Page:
Sony Ericsson's Nozomi just loves the camera

Sony Ericsson's Nozomi just loves the cameraIt's the phone with the daft name – or at least it is if you know it by the name Sony Ericsson Nozomi and not the more Westernised other name it's doing the rounds under – the Sony Ericsson Xperia Arc HD.

But whatever it's called, it can't seem to steer clear of the cameras right now, and its latest publicity initiative is to be snapped from all sides – and even sans cover – in the most revealing set of snaps we've seen thus far. Just to remind you in case you're getting excited right now – this is a phone we're talking about.

Sony Ericsson has been ploughing the single-core furrow for an awful long time now, so hearing that it's finally sussed what this whole dual-core business is all about is welcome news. Well OK, it's more Qualcomm's fault, but anyway.

The point is the Nozomi has been confirmed in the latest leak as having a nifty piece of 1.5GHz dual-core Snapdragon action going on, together with a 4.3-inch 720p display and 1GB of RAM.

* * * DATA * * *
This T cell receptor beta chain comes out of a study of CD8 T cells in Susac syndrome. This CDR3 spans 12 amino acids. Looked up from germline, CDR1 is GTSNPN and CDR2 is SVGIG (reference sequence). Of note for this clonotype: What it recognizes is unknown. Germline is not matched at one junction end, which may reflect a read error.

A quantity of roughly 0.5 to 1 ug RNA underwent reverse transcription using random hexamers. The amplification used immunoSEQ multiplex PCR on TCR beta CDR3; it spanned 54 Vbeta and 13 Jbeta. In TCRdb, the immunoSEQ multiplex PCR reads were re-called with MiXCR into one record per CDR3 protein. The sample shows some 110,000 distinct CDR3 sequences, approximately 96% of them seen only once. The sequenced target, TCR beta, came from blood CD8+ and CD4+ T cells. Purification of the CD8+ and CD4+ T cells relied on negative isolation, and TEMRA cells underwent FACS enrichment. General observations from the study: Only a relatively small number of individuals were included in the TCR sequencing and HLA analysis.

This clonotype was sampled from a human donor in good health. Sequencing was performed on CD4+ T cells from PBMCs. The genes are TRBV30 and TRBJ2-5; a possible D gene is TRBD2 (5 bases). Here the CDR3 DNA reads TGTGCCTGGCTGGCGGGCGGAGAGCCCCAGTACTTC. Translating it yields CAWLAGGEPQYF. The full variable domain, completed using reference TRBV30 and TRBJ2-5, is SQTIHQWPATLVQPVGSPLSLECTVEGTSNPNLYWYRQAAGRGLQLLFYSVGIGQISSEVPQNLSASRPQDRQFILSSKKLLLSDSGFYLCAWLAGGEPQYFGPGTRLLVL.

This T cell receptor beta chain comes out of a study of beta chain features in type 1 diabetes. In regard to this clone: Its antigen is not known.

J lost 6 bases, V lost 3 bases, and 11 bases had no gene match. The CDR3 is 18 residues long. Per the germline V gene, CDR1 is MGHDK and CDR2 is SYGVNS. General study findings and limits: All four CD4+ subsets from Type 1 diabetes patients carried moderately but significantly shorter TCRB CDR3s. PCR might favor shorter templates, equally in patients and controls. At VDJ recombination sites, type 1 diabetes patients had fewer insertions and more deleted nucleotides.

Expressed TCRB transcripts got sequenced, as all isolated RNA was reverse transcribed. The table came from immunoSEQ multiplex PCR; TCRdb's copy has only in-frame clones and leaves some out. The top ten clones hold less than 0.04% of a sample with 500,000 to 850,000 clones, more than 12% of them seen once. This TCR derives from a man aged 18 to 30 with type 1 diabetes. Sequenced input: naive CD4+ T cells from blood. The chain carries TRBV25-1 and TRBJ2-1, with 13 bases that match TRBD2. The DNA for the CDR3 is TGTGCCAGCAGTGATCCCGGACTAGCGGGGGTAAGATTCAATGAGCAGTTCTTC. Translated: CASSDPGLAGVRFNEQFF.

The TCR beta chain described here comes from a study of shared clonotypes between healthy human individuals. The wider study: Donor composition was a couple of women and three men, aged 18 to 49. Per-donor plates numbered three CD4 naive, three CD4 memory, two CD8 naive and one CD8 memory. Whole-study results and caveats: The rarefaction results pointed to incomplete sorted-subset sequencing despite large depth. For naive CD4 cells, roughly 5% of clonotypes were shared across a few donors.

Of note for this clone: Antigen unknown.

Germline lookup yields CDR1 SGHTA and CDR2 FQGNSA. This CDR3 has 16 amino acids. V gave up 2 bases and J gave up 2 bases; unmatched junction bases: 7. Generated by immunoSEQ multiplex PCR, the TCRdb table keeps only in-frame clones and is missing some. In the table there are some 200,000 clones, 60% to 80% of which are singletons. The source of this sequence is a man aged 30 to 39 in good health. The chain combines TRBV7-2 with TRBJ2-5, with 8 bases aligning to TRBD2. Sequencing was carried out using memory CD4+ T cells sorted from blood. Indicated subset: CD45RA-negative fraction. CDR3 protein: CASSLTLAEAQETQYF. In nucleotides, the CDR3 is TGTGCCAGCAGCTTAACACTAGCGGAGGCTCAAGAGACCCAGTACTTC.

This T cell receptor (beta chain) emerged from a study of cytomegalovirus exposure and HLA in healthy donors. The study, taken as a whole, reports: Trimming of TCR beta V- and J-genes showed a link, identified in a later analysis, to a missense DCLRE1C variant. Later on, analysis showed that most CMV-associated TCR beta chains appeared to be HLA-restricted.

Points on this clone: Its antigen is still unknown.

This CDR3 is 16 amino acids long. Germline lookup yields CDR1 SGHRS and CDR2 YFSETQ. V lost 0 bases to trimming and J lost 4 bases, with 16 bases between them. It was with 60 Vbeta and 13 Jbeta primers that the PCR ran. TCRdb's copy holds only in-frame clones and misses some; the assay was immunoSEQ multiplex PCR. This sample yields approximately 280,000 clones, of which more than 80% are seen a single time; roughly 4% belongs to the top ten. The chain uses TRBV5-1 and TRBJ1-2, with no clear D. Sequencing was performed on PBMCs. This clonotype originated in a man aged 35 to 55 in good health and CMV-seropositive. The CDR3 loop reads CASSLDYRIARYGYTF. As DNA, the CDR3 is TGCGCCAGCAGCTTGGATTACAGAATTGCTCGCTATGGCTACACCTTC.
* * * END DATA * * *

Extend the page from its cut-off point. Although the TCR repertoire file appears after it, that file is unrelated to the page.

Switching to the photos, they reveal a pretty much bog-standard Sony Ericsson design approach, which is not to say the Nozomi is unattractive, it's just not overly exciting.

More interesting, however, is the fact that it'll only play nice with Micro SIM cards and appears to have no removable battery, nor any space for a microSD card.

Further spec action is claiming a 12-megapixel camera, which we'd assume has some sort of Exmor flavouring to it, and 16GB or 32GB of on-board storage, which lessens the blow of there being no removable storage, though not by much considering it will also be coming with Full HD video recording.

We're disappointed, though to be honest not surprised, to hear that it'll only be Android Gingerbread and not Ice Cream Sandwich running the show on the OS front. That does at least suggest that we're not looking at months before the Nozomi hits the big time. Or we bloody hope not, anyway.

One last thing – a quick trip to Wikipedia confirms Nozomi as meaning “wish” or “hope” in Japanese. Now isn't that nice?

Via GSM Arena

Read more about: Android

Add a comment

You don't need an account to comment. Just enter your email address. We'll keep it private.